The Civilization of the Renaissance in Italy

The Civilization of the Renaissance in Italy

by Jacob Burckhardt

For nineteenth-century Swiss historian Jacob Burckhardt, the Italian Renaissance was nothing than the beginning of the modern world - a world in which flourishing individualism and the competition for fame radically transformed science, the arts, and politics.

  • Language: English
  • Category: History
  • Rating: 3.95
  • Pages: 400
  • Publish Date: June 28th 1990 by Penguin Classics
  • Isbn10: 014044534X
  • Isbn13: 9780140445343

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How could I express the sheer pleasure I have had in reading this book? Burckhardt took up Michelets term of Renaissance and provided an exhaustive and brilliant analysis of what the term embodied in the Italy of the 13th- 16th Centuries. But in this study Burckhardt also created a new field of inquiry. His overall thesis is clear: during this time and place the Individual was invented and shaped in all its dimensions so that it could stand well on its feet and in all fields. With the individual as the basic unit, the writing of biographies took a new impetus and emphasis in this land and this time. Burckhardts emphasis on the individual does not mean that he forgets that this new kind of creature is a social one. As the son of a Calvinist priest, Burckhardt would have to leave for the end, and conclusion, how this new Individual, emerging after a long theocratical period, reconciled his existence with the realm of eternity, with immortality.

Like the fella says, in Italy for 30 years under the Borgias they had warfare, terror, murder, and bloodshed, but they produced Michelangelo, Leonardo da Vinci, and the Renaissance.

Thus what the word Renaissance really means is new birth to libertythe spirit of mankind recovering consciousness and the power of self-determination, recognizing the beauty of the outer world and of the body through art, liberating the reason in science and the conscience in religion, restoring culture to the intelligence, and establishing the principle of political freedom. Finally, Burckhardt details the science, society and religion of Italy during those impressive years between 1350 and 1550.

Rather, Burckhardt gives us the pioneering work of cultural history, changing both our picture of the Renaissance and our ideas about how to write history. While Gibbon arranged all of his material into chronological order, searching for causes and effects in the ceaseless stream of history, hoping to finally solve that mystery of the agesnamely, why did Rome fall?Burckhardt is almost entirely unconcerned with causes. His book is not an attempt to explain the Italian Renaissance, but to describe it. For one, he wrote it for fellow scholars, not anticipating his book's popularity; thus he presupposes quite a thorough knowledge of Renaissance history, constantly making references without explanations. What is more, his approach of anthropological history rests on the presupposition, which he tries to justify, that the culture of the Italian Renaissance was uniform and constant enough in the centuries between Dante and Michelangelo that scant attention need be paid to chronology.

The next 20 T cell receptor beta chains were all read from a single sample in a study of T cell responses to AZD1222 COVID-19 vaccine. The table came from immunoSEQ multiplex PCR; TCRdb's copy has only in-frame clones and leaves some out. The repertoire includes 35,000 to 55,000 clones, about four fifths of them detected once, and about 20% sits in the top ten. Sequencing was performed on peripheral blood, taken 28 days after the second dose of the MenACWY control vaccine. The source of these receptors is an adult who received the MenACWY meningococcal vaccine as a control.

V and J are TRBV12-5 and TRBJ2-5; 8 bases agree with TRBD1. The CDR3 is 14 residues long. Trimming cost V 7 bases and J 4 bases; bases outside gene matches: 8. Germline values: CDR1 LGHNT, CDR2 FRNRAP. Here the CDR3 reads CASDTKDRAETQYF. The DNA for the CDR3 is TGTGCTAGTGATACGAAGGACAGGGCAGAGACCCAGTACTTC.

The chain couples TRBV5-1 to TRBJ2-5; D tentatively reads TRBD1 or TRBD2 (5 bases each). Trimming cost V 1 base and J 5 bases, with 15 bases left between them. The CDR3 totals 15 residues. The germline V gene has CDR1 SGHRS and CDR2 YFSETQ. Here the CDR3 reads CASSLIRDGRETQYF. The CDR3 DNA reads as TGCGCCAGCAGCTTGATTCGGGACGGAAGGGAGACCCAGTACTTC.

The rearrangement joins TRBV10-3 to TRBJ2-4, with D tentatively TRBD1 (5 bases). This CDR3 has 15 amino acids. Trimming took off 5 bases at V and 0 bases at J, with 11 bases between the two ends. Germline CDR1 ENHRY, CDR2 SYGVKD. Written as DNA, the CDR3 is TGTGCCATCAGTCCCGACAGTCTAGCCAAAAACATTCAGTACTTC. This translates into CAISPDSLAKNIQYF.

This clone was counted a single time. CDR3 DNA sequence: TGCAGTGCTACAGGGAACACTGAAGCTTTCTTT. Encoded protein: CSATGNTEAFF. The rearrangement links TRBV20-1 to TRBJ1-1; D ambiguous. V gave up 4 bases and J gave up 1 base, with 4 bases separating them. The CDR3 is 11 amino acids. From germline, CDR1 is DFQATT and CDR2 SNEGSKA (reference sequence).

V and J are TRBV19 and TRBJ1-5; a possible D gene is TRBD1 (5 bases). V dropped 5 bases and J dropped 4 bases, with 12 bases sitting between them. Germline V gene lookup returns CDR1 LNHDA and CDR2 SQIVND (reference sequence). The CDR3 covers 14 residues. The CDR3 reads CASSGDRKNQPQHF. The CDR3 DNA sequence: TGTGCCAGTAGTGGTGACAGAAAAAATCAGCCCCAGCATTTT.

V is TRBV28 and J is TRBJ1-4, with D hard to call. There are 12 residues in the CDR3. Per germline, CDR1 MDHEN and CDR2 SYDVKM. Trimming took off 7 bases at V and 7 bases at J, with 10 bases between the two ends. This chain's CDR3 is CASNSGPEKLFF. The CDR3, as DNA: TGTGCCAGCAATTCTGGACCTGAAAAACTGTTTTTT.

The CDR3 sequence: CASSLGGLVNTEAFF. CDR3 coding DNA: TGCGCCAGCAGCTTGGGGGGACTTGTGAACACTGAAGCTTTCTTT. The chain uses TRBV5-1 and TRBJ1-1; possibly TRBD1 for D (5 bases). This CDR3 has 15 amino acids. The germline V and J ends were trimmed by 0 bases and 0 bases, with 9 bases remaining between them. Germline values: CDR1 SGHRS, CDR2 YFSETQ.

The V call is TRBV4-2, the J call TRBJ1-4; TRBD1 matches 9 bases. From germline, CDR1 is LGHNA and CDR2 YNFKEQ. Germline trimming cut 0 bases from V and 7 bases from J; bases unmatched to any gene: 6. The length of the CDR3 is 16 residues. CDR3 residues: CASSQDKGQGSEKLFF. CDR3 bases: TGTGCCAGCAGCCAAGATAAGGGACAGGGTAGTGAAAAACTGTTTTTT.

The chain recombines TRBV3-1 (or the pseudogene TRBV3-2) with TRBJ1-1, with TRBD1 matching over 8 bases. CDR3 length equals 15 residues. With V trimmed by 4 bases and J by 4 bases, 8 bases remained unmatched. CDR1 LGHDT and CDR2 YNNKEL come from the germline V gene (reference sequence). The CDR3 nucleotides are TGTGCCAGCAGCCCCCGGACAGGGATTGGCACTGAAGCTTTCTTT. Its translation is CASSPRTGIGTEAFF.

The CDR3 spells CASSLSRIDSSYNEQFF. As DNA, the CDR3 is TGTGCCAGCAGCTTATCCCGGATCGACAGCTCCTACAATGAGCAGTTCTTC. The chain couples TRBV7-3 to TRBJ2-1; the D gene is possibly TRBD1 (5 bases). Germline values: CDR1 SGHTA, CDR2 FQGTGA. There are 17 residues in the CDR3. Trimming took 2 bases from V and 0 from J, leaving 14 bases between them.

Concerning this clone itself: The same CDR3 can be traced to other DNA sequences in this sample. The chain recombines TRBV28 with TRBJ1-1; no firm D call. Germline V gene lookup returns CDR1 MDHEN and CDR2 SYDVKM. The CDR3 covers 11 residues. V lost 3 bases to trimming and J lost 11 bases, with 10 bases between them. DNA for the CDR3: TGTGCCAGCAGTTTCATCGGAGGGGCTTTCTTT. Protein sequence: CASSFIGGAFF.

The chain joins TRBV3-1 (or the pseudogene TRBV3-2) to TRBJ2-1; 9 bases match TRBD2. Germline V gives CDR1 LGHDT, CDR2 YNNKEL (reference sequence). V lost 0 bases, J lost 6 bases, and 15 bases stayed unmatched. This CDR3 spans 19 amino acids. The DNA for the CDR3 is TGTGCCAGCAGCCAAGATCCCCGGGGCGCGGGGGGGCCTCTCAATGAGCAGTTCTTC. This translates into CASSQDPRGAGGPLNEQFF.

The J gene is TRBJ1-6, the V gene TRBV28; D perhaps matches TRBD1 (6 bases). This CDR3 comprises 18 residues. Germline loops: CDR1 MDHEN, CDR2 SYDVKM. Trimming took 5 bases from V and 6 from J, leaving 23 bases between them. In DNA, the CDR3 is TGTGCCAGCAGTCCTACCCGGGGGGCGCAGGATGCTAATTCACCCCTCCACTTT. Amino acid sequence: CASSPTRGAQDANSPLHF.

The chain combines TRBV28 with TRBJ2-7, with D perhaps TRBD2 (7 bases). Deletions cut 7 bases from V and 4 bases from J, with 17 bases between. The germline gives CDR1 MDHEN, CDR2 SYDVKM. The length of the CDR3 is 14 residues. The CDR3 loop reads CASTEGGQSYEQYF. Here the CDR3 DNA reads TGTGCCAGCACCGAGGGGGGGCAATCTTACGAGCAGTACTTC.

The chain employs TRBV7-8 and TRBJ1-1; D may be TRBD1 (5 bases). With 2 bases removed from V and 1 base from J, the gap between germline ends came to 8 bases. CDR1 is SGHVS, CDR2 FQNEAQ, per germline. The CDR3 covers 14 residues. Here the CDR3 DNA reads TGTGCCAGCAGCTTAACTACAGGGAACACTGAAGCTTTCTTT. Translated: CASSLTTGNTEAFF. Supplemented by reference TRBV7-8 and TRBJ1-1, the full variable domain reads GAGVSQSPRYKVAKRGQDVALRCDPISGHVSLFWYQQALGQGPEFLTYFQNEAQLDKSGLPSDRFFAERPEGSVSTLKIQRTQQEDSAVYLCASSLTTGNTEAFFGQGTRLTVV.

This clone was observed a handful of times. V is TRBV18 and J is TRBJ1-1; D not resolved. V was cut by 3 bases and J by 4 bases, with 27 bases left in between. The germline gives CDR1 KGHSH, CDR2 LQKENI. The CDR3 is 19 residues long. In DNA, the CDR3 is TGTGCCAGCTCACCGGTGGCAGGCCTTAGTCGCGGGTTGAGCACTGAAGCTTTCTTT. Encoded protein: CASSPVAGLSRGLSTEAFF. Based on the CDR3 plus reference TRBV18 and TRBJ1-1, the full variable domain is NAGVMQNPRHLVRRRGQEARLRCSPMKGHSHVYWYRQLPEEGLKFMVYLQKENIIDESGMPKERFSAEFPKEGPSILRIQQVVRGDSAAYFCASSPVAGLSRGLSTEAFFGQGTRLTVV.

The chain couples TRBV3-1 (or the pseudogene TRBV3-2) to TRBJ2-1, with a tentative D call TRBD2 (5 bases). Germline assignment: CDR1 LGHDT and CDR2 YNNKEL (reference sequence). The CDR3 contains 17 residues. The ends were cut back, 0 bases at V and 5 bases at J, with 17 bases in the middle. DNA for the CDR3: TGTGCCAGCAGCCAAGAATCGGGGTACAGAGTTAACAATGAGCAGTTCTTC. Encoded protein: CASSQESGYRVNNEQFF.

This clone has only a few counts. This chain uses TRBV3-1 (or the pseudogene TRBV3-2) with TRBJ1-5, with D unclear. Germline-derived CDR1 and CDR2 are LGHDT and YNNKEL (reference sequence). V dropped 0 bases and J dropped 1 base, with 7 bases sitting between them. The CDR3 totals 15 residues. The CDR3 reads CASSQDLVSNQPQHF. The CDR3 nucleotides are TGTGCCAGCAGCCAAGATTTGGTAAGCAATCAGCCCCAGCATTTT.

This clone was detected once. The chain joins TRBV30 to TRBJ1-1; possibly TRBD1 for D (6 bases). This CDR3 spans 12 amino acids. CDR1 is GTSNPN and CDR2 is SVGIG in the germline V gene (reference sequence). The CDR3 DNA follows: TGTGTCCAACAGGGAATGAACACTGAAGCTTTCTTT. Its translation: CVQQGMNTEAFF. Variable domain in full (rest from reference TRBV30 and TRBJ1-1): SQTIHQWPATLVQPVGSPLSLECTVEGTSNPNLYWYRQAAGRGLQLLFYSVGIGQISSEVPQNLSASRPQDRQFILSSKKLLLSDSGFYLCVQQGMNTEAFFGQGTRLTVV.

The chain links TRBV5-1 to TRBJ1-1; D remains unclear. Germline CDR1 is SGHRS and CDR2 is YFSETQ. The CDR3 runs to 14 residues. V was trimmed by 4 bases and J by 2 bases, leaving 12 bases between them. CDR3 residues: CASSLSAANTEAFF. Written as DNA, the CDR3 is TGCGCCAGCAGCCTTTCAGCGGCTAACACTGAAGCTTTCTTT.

One has to be sure, of course, to find a copy that includes the photographic plates -- which are essential (the penguin edition includes only the text and so is incomplete).

Burckhardt piles up his anecdotes and, true to his word, gives you his own picture of the Italian Renaissance. That's not necessarily a bad thing, but I think I would've had a better time if I'd known that at the beginning. So it's pretty amusing when he says, at the start of his final chapter on morality, "A tribunal there is for each one of us, whose voice is our conscience; but let us have done with these generalities about nations." He has to say this, though, so that we won't judge the Italians' morality too harshly All those murders, all that violence, the horrors? Don't judge the whole nation of Italians.

The only creative and rebel exception is the one found in moralistic and thus religious art, like the ones from Dante (for whom Buckhardt has a huge crush), Bocaccio and Bosch, Brueghel and Rabelais among other european nations. There are moments of great beauty throughout the book, like when he describes italian geography as enchanted by it as the renaissance man newly found love for nature, or how he exceptionally chooses to analyze popular superstition.

Burkhardt's famous work on the Renaissance may seem difficult to read by modern sensibilities, but it truly started something very new. First, the idea that the Renaissance is the first time that humanity starts to recognize and celebrate individuality. For Burkhardt, the Renaissance is where modernity begins. Modern ways of thinking about science, philosophy, art, social relations, and politics all begins with developments in Renaissance Italy.

After reading it, I still don't feel like I have a handle on the Renaissance.